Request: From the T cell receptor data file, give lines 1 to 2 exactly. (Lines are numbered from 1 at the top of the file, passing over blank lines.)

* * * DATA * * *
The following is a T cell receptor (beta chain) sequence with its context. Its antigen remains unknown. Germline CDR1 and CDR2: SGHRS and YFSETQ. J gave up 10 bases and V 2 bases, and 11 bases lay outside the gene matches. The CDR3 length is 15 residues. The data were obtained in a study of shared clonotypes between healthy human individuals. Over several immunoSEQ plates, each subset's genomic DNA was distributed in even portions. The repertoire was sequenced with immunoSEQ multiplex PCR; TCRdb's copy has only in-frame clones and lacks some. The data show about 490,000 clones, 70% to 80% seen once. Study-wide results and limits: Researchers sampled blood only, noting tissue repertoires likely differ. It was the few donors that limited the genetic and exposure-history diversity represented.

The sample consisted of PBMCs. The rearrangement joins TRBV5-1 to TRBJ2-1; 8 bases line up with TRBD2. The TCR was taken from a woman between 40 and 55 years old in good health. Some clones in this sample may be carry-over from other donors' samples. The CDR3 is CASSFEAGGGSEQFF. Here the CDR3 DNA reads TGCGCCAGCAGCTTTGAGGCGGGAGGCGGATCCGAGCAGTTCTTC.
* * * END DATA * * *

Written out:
The following is a T cell receptor (beta chain) sequence with its context. Its antigen remains unknown. Germline CDR1 and CDR2: SGHRS and YFSETQ. J gave up 10 bases and V 2 bases, and 11 bases lay outside the gene matches. The CDR3 length is 15 residues. The data were obtained in a study of shared clonotypes between healthy human individuals. Over several immunoSEQ plates, each subset's genomic DNA was distributed in even portions. The repertoire was sequenced with immunoSEQ multiplex PCR; TCRdb's copy has only in-frame clones and lacks some. The data show about 490,000 clones, 70% to 80% seen once. Study-wide results and limits: Researchers sampled blood only, noting tissue repertoires likely differ. It was the few donors that limited the genetic and exposure-history diversity represented.

The sample consisted of PBMCs. The rearrangement joins TRBV5-1 to TRBJ2-1; 8 bases line up with TRBD2. The TCR was taken from a woman between 40 and 55 years old in good health. Some clones in this sample may be carry-over from other donors' samples. The CDR3 is CASSFEAGGGSEQFF. Here the CDR3 DNA reads TGCGCCAGCAGCTTTGAGGCGGGAGGCGGATCCGAGCAGTTCTTC.